IN March, I celebrated my 60th birthday, which brought with it the expected mix of disbelief and angst. I got over the worst of it, thanks to three days of festivities and reassurance from kind friends. But soon I began to notice that I was avoiding mentioning my age around clients and colleagues.
In trying to keep that information close to the vest, I was far from alone. Sometime between 50 and 60, I've found, people tend to stop publicizing their age.
This is hardly a new phenomenon -- my Aunt Ruth cut five years off her age by 40, a fact uncovered only at her funeral. The difference now is that it's becoming a losing battle to hide this vital statistic. Thanks a lot, Google.
So I want to propose that we over-50s start to own -- even embrace -- how old we are. With nearly 80 million baby boomers alive today, we have the numbers to tackle ageism. It's the perfect time for a major cultural attitude adjustment.
Certainly, there are legitimate reasons for boomers to be cagey about their age. In social situations, we fear that people will treat us differently. And in the workplace, age discrimination is very much alive. Friends of mine who were Emmy Award-winning producers and writers stopped getting jobs when they hit their late 40s and 50s; studio executives thought they couldn't possibly relate to younger audiences. A 72-year-old friend with a new preschool teaching position could sense skepticism from fellow teachers about her ability to work with 3- and 4-year-olds. Could this woman sit cross-legged on the rug? Could she get up without calling the paramedics?
It turns out that even we older people discriminate against one another. I recently talked to a hiring manager in her 60s who acknowledged that she was reluctant to hire a 64-year-old candidate out of concern that he wouldn't stay for more than a year or two before retiring.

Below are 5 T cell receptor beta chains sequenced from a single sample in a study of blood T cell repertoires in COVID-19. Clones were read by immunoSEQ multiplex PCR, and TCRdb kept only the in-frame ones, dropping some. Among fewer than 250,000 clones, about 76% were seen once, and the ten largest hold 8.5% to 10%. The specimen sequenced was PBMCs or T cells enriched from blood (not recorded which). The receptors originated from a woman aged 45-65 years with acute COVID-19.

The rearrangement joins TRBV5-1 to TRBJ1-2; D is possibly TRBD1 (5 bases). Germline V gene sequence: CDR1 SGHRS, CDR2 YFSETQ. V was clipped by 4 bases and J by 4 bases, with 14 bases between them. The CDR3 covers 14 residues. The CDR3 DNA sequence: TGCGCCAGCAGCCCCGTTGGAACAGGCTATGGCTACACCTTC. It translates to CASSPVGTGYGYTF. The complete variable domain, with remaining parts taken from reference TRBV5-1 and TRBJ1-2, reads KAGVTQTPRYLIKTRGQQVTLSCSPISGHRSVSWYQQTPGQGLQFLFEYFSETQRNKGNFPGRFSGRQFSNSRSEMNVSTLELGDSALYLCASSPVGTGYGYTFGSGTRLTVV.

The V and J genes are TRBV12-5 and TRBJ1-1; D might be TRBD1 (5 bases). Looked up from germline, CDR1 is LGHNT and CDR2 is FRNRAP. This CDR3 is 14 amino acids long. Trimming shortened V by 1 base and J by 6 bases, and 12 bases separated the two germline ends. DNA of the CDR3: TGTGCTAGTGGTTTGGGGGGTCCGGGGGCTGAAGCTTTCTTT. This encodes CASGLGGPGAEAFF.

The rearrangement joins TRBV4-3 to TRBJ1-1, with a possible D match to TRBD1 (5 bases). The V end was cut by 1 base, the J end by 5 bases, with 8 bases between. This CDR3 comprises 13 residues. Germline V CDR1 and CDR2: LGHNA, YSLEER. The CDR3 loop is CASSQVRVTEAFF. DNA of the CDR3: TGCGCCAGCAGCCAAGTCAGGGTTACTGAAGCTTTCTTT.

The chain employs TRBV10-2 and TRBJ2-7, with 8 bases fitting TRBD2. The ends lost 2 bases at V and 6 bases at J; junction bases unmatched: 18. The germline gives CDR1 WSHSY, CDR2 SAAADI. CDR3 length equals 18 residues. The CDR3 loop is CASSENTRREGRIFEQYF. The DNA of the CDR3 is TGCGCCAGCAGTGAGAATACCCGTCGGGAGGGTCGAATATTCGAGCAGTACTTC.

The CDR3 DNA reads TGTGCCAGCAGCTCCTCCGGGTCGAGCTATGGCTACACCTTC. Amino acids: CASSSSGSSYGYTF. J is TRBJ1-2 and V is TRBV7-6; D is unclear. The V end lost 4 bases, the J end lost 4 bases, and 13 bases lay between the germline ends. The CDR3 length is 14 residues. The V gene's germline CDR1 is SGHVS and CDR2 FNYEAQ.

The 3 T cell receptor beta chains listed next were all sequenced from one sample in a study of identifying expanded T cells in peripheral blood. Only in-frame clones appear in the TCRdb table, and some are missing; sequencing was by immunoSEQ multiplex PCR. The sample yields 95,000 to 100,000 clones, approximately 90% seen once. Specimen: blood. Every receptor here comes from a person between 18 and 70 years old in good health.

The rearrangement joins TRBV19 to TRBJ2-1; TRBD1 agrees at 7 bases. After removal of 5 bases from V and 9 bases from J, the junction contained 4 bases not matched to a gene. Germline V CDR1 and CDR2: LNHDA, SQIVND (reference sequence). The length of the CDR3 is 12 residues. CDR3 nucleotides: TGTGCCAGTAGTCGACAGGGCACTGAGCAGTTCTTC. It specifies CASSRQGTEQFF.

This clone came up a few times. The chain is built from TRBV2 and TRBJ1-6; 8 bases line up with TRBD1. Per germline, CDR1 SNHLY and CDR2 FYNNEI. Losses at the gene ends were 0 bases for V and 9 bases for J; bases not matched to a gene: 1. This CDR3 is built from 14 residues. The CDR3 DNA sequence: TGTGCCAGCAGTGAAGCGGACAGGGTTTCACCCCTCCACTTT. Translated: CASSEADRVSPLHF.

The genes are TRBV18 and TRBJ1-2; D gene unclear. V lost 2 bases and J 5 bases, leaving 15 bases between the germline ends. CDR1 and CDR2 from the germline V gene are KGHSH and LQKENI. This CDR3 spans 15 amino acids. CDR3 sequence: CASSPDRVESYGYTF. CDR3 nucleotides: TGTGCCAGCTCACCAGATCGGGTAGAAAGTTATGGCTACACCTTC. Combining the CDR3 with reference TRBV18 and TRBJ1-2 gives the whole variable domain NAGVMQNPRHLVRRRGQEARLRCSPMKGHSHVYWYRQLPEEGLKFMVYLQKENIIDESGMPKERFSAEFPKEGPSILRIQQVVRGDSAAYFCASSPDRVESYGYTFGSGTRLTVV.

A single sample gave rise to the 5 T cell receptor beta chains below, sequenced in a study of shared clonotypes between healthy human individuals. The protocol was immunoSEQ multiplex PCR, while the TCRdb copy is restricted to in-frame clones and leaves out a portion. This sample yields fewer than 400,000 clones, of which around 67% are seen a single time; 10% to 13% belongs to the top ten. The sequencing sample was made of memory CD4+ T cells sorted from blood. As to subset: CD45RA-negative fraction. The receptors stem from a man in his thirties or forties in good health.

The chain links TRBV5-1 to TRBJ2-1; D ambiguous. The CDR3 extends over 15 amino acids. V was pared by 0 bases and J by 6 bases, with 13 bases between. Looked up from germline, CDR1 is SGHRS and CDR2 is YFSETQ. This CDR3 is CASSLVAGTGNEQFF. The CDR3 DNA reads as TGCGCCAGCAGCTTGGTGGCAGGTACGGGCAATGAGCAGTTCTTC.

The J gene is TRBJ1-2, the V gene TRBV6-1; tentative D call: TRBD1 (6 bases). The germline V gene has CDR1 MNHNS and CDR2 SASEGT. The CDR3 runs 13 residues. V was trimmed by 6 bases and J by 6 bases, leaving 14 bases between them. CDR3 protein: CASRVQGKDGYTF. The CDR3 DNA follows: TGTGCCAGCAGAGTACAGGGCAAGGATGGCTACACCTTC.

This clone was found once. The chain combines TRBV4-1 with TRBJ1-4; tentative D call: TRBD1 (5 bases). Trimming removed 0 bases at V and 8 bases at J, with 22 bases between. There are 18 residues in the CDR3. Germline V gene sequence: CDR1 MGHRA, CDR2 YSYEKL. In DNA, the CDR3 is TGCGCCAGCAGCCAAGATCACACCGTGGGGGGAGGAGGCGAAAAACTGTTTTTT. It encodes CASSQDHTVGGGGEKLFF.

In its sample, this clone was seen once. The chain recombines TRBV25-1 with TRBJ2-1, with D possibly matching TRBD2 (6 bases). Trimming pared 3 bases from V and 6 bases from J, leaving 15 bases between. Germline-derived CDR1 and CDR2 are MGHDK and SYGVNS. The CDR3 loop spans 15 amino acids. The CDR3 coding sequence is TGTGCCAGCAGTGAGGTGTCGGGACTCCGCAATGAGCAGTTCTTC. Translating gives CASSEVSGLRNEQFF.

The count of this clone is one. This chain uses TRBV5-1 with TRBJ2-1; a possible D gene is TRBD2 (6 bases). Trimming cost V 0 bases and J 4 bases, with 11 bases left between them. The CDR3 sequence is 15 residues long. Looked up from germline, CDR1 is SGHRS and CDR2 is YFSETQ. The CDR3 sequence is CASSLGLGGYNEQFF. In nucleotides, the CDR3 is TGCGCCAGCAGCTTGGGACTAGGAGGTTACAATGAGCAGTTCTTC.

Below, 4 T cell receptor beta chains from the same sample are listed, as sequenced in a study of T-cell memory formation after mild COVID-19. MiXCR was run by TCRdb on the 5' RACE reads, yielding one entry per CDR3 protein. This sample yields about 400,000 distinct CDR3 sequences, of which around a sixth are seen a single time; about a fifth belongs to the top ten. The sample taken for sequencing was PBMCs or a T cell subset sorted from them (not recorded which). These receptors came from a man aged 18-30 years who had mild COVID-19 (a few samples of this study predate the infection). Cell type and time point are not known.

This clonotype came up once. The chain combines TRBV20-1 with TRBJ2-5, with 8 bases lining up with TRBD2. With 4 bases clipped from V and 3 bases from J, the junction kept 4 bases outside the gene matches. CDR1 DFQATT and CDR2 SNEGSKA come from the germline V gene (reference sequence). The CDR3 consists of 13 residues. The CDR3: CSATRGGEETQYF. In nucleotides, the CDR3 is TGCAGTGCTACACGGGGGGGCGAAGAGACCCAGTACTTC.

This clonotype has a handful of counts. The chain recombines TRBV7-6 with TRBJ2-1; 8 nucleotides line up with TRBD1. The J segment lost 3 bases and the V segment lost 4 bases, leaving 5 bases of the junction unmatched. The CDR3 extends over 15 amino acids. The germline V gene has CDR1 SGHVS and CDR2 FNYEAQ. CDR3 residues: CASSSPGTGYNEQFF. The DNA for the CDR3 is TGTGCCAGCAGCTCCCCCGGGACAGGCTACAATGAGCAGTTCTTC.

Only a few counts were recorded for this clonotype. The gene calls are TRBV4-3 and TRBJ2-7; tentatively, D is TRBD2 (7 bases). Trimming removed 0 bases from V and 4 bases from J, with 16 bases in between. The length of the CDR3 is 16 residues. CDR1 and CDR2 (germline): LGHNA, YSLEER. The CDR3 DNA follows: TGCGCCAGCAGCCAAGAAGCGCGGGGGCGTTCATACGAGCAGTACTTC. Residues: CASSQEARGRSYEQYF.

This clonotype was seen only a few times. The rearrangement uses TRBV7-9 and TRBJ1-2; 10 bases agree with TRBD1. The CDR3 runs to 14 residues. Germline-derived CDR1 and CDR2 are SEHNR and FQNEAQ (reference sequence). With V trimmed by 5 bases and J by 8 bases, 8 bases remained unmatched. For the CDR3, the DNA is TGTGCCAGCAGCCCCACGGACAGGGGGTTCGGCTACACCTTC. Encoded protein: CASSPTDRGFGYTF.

But in fact, many baby boomers want to keep working past the traditional retirement age. They like the stimulation and the challenge. Many need to work. When there are mortgages, college tuition and elderly parents to deal with, retirement is not an option.
Also contrary to popular lore that innovative ideas spring only from fresh, young minds in dorm rooms, a Northwestern University study found that people who are 55 and even 65 have more innovation potential than 25-year-olds.
In a Preoccupations column this past spring, Tom Agan, an innovation and brand expert, wrote, "If an organization wants innovation to flourish, the conversation needs to change from severance packages to retention bonuses." He believes that the innovation capacity of experienced older workers more than offsets the higher salary and retirement costs associated with employing them.
There are all kinds of perceptions about older workers -- some good, some bad. Based on research by the Adecco staffing company, hiring managers see us as reliable, professional and possessing a stellar work ethic. On the flip side, we are thought to be somewhat resistant to technology and to taking orders from managers half our age.
Unfortunately, in the broader culture, the negative perceptions outnumber the positives. And we don't help the situation by accepting them. A good first step toward a turnaround is to examine our own stereotypes and fess up to our fears. Then we need to change our attitude.
With aging, as with most things in life, attitude counts for a lot. Grandma was right: you're only as old as you feel. So let's feel good about being 50, 60, 70 and beyond. Let's even brag about it.
I'VE spent untold hours helping business professionals brag about themselves -- the good way, of course -- for the job interview, the sales pitch, the elevator speech, you name it. But the group that needs to do a much better job at this is the 55-and-over crowd.
In and out of the workplace, we need to share our stories with pride. We have much experience and wisdom under our belts, which makes for a distinct perspective and, ultimately, a richer culture.
At this age, like any other, the key to happiness is to fully embrace who we are -- to prize what we've learned and to appreciate how far we've come. Because many of us will be around into our late 80s and 90s, and maybe longer, we'll have lots of time to practice.
Peggy Klaus advises executives and organizations on leadership and communication.
This article originally appeared in The New York Times.